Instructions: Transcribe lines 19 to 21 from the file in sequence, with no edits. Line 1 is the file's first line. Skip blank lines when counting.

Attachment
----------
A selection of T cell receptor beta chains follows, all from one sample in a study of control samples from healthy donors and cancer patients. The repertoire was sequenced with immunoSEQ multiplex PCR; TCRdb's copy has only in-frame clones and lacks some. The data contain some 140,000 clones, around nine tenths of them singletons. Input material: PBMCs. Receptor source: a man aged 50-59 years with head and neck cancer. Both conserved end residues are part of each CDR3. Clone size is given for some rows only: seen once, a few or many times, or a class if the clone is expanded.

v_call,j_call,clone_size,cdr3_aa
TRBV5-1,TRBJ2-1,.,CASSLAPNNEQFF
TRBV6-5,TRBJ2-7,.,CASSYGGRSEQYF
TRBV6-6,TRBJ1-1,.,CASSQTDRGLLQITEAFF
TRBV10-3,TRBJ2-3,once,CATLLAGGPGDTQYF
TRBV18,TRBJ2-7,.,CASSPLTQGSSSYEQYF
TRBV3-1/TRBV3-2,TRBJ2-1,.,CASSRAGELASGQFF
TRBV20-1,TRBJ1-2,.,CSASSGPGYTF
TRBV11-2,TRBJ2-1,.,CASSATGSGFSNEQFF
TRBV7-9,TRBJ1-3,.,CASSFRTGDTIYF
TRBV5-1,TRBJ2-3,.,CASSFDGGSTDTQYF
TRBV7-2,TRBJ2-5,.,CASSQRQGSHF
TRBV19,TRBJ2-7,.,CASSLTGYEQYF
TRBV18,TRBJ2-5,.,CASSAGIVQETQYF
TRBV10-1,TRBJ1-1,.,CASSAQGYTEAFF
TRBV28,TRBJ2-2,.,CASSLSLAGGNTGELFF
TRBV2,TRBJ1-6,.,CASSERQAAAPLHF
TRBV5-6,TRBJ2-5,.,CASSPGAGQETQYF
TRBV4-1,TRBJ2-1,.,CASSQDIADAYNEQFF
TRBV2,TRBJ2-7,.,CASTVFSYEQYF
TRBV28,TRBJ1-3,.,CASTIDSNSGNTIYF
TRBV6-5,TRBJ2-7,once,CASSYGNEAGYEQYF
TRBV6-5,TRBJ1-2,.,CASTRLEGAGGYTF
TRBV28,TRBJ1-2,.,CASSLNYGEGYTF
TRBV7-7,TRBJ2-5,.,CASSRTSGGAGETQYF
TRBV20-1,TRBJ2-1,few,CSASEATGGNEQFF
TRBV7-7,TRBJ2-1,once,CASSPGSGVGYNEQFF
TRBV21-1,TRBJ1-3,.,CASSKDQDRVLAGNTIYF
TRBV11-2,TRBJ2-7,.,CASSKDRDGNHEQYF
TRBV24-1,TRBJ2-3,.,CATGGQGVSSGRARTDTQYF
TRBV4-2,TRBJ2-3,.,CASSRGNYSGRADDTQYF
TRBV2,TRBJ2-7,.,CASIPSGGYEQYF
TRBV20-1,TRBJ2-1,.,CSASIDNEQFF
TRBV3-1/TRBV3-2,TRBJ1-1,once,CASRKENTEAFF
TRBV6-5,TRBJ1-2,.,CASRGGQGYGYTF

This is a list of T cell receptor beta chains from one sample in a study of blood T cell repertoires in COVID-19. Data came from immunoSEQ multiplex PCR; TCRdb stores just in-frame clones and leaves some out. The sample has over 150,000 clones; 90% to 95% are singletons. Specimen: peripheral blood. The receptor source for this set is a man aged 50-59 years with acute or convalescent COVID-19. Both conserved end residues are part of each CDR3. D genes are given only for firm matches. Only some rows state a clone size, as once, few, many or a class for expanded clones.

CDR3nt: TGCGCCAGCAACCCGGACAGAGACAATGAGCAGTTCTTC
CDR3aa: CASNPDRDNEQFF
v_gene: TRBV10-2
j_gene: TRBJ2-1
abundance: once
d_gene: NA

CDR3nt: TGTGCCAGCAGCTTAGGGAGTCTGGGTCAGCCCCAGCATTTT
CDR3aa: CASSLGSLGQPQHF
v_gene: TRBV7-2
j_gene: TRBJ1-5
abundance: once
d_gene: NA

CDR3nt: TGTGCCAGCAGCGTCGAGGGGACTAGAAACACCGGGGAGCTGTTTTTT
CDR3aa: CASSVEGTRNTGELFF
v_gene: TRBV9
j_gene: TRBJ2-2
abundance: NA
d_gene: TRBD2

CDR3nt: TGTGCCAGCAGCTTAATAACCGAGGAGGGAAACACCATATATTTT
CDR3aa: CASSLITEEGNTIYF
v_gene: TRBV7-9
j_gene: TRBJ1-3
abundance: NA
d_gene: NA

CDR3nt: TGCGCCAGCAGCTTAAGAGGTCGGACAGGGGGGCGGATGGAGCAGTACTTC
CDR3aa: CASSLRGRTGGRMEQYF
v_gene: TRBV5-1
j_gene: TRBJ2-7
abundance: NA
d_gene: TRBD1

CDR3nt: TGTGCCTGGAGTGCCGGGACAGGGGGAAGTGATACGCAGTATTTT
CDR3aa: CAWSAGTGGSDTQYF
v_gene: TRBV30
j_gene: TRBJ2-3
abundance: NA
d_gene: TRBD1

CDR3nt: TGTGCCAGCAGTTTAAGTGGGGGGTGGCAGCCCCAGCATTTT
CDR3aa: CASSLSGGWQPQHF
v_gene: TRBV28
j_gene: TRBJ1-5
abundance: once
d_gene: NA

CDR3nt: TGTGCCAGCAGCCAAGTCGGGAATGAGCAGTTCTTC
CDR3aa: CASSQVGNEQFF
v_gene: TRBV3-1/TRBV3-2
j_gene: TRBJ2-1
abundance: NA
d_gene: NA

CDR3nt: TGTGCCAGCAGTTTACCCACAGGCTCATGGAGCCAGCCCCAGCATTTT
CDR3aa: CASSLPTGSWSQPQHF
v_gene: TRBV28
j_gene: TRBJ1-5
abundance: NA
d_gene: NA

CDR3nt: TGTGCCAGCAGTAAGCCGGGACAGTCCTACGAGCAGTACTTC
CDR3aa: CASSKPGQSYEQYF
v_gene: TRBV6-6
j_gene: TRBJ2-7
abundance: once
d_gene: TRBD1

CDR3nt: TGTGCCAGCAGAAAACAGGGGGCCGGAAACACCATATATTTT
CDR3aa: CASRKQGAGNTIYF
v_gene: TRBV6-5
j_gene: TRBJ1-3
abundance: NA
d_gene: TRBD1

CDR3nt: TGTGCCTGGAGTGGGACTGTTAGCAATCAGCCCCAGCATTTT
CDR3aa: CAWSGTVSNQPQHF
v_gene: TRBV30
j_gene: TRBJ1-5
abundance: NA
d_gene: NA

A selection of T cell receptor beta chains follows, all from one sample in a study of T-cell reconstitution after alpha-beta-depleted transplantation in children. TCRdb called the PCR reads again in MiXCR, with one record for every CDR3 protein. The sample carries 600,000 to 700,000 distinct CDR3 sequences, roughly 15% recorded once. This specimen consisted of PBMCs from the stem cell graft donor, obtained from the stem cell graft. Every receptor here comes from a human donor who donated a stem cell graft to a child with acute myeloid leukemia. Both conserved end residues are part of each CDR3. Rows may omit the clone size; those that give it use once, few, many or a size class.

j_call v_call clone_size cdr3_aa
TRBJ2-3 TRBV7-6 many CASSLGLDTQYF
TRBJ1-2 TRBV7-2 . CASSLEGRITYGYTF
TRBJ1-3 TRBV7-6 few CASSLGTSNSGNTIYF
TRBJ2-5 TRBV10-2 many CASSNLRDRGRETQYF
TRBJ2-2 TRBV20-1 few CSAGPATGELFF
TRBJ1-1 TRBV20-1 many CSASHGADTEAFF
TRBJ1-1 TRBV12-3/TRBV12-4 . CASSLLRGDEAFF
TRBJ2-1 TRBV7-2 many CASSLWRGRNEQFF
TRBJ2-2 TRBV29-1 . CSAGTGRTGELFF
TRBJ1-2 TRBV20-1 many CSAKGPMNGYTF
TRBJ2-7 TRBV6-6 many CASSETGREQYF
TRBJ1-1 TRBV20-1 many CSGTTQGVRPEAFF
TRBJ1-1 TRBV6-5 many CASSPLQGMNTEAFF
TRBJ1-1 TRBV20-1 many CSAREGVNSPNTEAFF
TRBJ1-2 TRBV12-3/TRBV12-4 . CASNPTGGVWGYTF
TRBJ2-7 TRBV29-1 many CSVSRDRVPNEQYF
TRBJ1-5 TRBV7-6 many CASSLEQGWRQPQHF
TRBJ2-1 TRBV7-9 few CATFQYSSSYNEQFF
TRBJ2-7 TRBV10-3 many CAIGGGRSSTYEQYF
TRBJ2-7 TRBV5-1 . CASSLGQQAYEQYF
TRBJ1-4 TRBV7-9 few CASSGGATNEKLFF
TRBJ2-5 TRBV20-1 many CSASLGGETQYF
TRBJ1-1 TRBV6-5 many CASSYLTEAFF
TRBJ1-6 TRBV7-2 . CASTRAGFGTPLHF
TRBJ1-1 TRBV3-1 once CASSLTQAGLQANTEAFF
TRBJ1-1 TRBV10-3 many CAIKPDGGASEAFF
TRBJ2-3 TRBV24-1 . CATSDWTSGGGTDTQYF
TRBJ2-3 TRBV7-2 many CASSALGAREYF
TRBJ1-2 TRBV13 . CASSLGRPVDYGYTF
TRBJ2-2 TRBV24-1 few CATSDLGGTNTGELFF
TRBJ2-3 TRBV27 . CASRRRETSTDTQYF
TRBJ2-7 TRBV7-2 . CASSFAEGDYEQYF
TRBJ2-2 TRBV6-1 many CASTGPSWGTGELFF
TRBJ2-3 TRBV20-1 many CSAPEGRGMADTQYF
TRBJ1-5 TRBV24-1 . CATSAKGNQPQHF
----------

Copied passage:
TRBV5-6,TRBJ2-5,.,CASSPGAGQETQYF
TRBV4-1,TRBJ2-1,.,CASSQDIADAYNEQFF
TRBV2,TRBJ2-7,.,CASTVFSYEQYF